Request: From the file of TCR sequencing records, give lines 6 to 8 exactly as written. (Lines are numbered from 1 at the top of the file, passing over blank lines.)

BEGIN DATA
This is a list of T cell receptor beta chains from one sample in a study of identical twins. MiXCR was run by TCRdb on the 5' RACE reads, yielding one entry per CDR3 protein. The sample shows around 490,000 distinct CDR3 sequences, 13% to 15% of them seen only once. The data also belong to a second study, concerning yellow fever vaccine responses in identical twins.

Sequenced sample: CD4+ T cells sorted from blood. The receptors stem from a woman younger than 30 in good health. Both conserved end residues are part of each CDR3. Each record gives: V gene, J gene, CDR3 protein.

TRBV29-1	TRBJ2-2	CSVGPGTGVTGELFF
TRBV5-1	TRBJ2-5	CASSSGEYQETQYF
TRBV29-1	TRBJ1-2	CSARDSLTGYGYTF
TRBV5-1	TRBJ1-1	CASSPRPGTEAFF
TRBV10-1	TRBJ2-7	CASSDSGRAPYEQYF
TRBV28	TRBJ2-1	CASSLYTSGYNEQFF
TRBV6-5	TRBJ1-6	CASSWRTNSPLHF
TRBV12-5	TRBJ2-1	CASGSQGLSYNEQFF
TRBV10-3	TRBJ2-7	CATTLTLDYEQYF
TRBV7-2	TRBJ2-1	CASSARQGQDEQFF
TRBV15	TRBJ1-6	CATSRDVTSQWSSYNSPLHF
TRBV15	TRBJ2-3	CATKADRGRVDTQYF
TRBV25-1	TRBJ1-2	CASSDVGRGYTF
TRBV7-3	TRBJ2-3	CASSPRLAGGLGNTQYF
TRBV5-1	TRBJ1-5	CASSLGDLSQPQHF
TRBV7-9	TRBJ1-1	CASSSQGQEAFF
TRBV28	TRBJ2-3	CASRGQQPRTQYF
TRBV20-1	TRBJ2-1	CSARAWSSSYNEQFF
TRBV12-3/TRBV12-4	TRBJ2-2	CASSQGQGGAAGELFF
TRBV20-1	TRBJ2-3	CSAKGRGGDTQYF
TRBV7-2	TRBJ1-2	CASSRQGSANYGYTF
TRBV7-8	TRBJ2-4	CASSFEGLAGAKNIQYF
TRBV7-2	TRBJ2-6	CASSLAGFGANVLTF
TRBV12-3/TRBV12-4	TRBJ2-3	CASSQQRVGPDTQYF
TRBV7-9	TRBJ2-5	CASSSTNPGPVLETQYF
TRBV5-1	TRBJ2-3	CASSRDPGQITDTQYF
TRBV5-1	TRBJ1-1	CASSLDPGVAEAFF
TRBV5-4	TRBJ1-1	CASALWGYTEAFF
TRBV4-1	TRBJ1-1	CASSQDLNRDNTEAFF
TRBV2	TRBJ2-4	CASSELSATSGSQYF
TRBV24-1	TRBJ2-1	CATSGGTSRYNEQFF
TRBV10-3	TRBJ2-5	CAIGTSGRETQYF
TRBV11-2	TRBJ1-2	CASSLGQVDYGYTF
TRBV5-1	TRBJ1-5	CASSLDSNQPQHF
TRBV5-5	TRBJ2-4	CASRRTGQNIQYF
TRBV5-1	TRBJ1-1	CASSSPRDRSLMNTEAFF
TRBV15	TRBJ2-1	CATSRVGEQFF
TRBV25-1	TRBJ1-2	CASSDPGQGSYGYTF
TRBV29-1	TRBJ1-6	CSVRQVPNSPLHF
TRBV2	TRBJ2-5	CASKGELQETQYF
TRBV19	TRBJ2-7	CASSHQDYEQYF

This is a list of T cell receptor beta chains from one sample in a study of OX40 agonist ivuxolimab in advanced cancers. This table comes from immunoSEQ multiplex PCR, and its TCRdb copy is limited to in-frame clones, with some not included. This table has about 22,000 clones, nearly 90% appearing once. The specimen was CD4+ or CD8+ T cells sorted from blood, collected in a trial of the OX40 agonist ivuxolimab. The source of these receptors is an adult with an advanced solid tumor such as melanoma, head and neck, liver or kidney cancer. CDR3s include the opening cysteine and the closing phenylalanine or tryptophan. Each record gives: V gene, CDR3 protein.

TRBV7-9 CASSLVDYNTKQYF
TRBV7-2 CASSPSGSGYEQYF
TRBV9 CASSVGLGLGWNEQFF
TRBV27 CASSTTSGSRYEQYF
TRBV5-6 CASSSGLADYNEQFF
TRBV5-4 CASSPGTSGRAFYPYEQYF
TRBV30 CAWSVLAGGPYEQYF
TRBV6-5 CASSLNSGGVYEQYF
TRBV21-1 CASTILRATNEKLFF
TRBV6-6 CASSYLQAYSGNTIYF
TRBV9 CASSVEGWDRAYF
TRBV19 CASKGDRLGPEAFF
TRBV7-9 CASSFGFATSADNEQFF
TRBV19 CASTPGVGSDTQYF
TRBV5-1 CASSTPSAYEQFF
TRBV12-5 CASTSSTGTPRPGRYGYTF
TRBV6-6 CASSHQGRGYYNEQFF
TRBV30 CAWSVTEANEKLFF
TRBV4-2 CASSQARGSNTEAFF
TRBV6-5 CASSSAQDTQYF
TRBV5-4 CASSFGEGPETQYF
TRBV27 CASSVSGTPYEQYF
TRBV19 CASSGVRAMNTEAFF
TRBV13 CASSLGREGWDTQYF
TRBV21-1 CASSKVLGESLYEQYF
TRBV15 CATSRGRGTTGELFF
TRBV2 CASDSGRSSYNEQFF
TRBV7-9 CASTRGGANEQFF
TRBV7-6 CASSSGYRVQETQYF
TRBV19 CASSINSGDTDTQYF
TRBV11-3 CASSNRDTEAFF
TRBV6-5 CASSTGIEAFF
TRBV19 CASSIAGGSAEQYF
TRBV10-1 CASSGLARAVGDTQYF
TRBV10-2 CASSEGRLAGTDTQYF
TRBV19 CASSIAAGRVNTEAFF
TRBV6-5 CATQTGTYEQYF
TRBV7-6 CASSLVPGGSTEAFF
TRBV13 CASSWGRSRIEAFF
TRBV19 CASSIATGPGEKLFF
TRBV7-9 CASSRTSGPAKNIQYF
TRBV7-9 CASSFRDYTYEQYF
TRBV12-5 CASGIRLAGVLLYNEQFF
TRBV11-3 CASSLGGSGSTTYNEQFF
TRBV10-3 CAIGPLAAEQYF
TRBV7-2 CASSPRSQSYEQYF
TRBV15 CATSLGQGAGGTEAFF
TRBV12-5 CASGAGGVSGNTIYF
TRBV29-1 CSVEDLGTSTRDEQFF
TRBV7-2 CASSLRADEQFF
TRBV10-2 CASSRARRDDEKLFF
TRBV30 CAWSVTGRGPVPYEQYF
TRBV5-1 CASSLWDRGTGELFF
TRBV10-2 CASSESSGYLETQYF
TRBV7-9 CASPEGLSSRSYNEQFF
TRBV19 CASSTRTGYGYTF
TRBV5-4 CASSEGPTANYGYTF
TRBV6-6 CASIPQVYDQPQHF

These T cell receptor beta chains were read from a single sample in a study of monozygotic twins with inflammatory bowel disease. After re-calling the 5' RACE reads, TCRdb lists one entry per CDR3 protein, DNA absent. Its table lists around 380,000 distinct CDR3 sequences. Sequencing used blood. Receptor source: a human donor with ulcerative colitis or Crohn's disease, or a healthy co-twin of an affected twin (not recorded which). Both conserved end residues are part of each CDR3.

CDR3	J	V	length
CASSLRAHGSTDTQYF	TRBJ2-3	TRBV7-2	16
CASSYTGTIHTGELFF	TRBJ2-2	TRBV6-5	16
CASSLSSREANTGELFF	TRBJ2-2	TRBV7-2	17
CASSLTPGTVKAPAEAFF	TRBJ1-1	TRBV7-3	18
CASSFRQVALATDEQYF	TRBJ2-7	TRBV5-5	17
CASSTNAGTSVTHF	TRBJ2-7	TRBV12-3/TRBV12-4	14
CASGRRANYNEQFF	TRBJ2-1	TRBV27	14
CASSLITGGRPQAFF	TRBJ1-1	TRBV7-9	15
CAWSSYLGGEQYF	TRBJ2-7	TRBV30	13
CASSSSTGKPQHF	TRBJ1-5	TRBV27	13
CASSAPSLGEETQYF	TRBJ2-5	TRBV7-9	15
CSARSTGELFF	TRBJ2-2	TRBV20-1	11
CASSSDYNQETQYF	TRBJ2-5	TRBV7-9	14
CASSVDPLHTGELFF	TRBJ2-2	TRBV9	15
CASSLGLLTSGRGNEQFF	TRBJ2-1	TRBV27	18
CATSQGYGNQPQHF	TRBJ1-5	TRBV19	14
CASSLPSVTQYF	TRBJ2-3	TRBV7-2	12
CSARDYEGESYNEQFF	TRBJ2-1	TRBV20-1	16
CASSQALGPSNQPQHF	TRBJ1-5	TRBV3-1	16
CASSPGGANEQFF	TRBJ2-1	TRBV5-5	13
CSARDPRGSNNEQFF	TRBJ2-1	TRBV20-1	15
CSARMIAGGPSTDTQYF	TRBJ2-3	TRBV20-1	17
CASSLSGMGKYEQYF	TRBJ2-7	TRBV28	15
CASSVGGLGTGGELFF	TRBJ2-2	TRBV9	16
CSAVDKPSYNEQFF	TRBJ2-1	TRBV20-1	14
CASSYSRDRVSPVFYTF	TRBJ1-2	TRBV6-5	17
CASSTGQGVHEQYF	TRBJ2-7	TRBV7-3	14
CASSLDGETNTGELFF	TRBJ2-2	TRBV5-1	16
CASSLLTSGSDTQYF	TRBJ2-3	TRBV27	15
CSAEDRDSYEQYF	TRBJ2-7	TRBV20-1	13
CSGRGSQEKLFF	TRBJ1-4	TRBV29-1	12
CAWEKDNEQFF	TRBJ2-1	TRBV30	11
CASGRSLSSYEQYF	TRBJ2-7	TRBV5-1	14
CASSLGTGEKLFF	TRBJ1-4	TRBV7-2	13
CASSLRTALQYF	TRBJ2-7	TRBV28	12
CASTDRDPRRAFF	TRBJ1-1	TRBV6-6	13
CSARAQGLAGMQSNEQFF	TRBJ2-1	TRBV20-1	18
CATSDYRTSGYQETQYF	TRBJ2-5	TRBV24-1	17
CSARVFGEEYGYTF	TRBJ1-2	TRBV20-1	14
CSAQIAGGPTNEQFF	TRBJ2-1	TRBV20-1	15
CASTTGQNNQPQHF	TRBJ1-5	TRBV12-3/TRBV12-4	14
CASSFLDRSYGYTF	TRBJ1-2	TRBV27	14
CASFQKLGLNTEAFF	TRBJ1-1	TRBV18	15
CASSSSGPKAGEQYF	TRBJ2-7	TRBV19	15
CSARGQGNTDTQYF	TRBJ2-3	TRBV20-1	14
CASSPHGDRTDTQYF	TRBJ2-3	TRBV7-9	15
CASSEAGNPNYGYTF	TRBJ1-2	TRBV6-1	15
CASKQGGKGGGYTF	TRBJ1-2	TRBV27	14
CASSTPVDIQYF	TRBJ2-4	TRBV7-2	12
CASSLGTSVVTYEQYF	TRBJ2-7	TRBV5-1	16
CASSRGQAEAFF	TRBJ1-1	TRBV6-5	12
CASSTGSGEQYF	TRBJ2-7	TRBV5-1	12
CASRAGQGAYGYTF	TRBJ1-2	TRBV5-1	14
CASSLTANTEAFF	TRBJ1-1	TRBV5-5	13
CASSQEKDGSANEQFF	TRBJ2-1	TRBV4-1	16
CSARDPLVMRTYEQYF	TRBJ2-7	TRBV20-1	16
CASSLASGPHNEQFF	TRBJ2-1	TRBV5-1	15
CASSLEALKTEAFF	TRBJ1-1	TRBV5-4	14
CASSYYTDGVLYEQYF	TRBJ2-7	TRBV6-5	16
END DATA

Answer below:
TRBV5-1	TRBJ1-1	CASSPRPGTEAFF
TRBV10-1	TRBJ2-7	CASSDSGRAPYEQYF
TRBV28	TRBJ2-1	CASSLYTSGYNEQFF